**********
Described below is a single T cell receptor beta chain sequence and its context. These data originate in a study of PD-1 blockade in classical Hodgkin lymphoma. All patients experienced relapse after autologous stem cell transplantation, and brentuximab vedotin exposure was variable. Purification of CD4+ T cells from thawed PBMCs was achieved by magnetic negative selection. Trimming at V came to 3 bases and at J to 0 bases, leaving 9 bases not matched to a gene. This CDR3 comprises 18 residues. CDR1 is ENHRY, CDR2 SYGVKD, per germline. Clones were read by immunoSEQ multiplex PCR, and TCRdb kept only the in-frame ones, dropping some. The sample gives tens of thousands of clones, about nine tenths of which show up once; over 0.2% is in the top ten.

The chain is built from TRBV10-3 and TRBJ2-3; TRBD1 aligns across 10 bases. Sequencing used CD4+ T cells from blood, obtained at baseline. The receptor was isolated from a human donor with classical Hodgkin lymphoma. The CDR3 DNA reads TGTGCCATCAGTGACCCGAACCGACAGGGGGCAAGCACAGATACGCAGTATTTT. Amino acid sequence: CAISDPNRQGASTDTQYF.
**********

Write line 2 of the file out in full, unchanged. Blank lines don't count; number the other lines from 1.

The chain is built from TRBV10-3 and TRBJ2-3; TRBD1 aligns across 10 bases. Sequencing used CD4+ T cells from blood, obtained at baseline. The receptor was isolated from a human donor with classical Hodgkin lymphoma. The CDR3 DNA reads TGTGCCATCAGTGACCCGAACCGACAGGGGGCAAGCACAGATACGCAGTATTTT. Amino acid sequence: CAISDPNRQGASTDTQYF.